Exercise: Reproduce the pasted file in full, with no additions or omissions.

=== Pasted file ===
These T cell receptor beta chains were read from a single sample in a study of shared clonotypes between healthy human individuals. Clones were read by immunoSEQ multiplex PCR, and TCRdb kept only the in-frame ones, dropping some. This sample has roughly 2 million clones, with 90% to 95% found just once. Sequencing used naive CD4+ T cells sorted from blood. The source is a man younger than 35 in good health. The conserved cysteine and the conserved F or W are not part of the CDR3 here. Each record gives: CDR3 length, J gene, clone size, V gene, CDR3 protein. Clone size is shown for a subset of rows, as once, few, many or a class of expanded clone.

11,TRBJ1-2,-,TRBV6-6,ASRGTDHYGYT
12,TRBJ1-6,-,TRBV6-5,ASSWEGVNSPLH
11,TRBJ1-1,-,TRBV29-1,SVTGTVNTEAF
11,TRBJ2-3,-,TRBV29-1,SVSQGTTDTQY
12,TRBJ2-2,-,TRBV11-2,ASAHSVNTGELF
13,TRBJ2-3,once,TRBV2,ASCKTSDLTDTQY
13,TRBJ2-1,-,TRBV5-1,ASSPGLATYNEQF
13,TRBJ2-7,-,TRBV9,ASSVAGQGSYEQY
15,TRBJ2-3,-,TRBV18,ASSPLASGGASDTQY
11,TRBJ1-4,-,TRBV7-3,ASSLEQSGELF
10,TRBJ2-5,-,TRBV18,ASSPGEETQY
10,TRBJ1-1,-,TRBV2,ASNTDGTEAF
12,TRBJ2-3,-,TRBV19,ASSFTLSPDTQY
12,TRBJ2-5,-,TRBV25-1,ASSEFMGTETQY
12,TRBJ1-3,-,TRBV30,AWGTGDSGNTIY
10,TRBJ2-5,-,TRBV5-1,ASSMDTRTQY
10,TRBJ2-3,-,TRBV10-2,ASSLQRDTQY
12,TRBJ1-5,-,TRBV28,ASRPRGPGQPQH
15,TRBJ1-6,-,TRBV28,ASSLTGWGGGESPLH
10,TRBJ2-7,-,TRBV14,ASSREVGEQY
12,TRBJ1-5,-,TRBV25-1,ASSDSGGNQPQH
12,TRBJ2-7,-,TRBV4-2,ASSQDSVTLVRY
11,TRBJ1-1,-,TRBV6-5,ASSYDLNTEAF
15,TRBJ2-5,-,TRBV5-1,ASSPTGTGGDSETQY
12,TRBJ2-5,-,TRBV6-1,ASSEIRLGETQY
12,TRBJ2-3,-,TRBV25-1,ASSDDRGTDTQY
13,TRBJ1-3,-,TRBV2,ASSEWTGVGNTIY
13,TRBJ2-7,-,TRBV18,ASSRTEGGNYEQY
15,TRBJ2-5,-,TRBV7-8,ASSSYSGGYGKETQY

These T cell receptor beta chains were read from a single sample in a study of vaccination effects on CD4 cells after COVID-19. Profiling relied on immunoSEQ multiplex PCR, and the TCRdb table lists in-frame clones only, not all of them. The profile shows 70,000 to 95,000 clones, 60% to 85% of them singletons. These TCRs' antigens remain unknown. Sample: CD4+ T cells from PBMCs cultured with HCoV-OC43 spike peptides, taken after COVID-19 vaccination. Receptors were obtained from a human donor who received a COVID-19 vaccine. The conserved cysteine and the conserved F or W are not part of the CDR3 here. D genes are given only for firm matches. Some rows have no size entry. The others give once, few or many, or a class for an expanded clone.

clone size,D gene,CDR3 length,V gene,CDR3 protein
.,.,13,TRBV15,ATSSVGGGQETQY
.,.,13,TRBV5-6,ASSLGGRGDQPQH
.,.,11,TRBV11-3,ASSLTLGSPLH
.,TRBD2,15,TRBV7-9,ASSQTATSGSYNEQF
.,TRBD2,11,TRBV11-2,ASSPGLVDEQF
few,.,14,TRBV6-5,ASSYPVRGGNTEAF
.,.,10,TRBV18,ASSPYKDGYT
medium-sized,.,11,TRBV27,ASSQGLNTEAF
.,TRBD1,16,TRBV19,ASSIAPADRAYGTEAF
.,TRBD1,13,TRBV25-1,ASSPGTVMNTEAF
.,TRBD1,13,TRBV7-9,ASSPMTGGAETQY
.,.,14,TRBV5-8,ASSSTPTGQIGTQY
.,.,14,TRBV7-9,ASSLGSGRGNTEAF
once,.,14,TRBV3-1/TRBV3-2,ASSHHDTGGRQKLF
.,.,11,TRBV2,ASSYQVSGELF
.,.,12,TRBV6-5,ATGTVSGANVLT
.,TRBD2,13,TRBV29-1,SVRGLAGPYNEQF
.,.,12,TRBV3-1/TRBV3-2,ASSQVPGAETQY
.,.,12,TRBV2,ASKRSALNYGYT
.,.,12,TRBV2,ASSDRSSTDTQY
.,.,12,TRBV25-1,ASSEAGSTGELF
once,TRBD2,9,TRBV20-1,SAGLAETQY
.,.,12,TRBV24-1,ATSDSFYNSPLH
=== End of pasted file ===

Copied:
These T cell receptor beta chains were read from a single sample in a study of shared clonotypes between healthy human individuals. Clones were read by immunoSEQ multiplex PCR, and TCRdb kept only the in-frame ones, dropping some. This sample has roughly 2 million clones, with 90% to 95% found just once. Sequencing used naive CD4+ T cells sorted from blood. The source is a man younger than 35 in good health. The conserved cysteine and the conserved F or W are not part of the CDR3 here. Each record gives: CDR3 length, J gene, clone size, V gene, CDR3 protein. Clone size is shown for a subset of rows, as once, few, many or a class of expanded clone.

11,TRBJ1-2,-,TRBV6-6,ASRGTDHYGYT
12,TRBJ1-6,-,TRBV6-5,ASSWEGVNSPLH
11,TRBJ1-1,-,TRBV29-1,SVTGTVNTEAF
11,TRBJ2-3,-,TRBV29-1,SVSQGTTDTQY
12,TRBJ2-2,-,TRBV11-2,ASAHSVNTGELF
13,TRBJ2-3,once,TRBV2,ASCKTSDLTDTQY
13,TRBJ2-1,-,TRBV5-1,ASSPGLATYNEQF
13,TRBJ2-7,-,TRBV9,ASSVAGQGSYEQY
15,TRBJ2-3,-,TRBV18,ASSPLASGGASDTQY
11,TRBJ1-4,-,TRBV7-3,ASSLEQSGELF
10,TRBJ2-5,-,TRBV18,ASSPGEETQY
10,TRBJ1-1,-,TRBV2,ASNTDGTEAF
12,TRBJ2-3,-,TRBV19,ASSFTLSPDTQY
12,TRBJ2-5,-,TRBV25-1,ASSEFMGTETQY
12,TRBJ1-3,-,TRBV30,AWGTGDSGNTIY
10,TRBJ2-5,-,TRBV5-1,ASSMDTRTQY
10,TRBJ2-3,-,TRBV10-2,ASSLQRDTQY
12,TRBJ1-5,-,TRBV28,ASRPRGPGQPQH
15,TRBJ1-6,-,TRBV28,ASSLTGWGGGESPLH
10,TRBJ2-7,-,TRBV14,ASSREVGEQY
12,TRBJ1-5,-,TRBV25-1,ASSDSGGNQPQH
12,TRBJ2-7,-,TRBV4-2,ASSQDSVTLVRY
11,TRBJ1-1,-,TRBV6-5,ASSYDLNTEAF
15,TRBJ2-5,-,TRBV5-1,ASSPTGTGGDSETQY
12,TRBJ2-5,-,TRBV6-1,ASSEIRLGETQY
12,TRBJ2-3,-,TRBV25-1,ASSDDRGTDTQY
13,TRBJ1-3,-,TRBV2,ASSEWTGVGNTIY
13,TRBJ2-7,-,TRBV18,ASSRTEGGNYEQY
15,TRBJ2-5,-,TRBV7-8,ASSSYSGGYGKETQY

These T cell receptor beta chains were read from a single sample in a study of vaccination effects on CD4 cells after COVID-19. Profiling relied on immunoSEQ multiplex PCR, and the TCRdb table lists in-frame clones only, not all of them. The profile shows 70,000 to 95,000 clones, 60% to 85% of them singletons. These TCRs' antigens remain unknown. Sample: CD4+ T cells from PBMCs cultured with HCoV-OC43 spike peptides, taken after COVID-19 vaccination. Receptors were obtained from a human donor who received a COVID-19 vaccine. The conserved cysteine and the conserved F or W are not part of the CDR3 here. D genes are given only for firm matches. Some rows have no size entry. The others give once, few or many, or a class for an expanded clone.

clone size,D gene,CDR3 length,V gene,CDR3 protein
.,.,13,TRBV15,ATSSVGGGQETQY
.,.,13,TRBV5-6,ASSLGGRGDQPQH
.,.,11,TRBV11-3,ASSLTLGSPLH
.,TRBD2,15,TRBV7-9,ASSQTATSGSYNEQF
.,TRBD2,11,TRBV11-2,ASSPGLVDEQF
few,.,14,TRBV6-5,ASSYPVRGGNTEAF
.,.,10,TRBV18,ASSPYKDGYT
medium-sized,.,11,TRBV27,ASSQGLNTEAF
.,TRBD1,16,TRBV19,ASSIAPADRAYGTEAF
.,TRBD1,13,TRBV25-1,ASSPGTVMNTEAF
.,TRBD1,13,TRBV7-9,ASSPMTGGAETQY
.,.,14,TRBV5-8,ASSSTPTGQIGTQY
.,.,14,TRBV7-9,ASSLGSGRGNTEAF
once,.,14,TRBV3-1/TRBV3-2,ASSHHDTGGRQKLF
.,.,11,TRBV2,ASSYQVSGELF
.,.,12,TRBV6-5,ATGTVSGANVLT
.,TRBD2,13,TRBV29-1,SVRGLAGPYNEQF
.,.,12,TRBV3-1/TRBV3-2,ASSQVPGAETQY
.,.,12,TRBV2,ASKRSALNYGYT
.,.,12,TRBV2,ASSDRSSTDTQY
.,.,12,TRBV25-1,ASSEAGSTGELF
once,TRBD2,9,TRBV20-1,SAGLAETQY
.,.,12,TRBV24-1,ATSDSFYNSPLH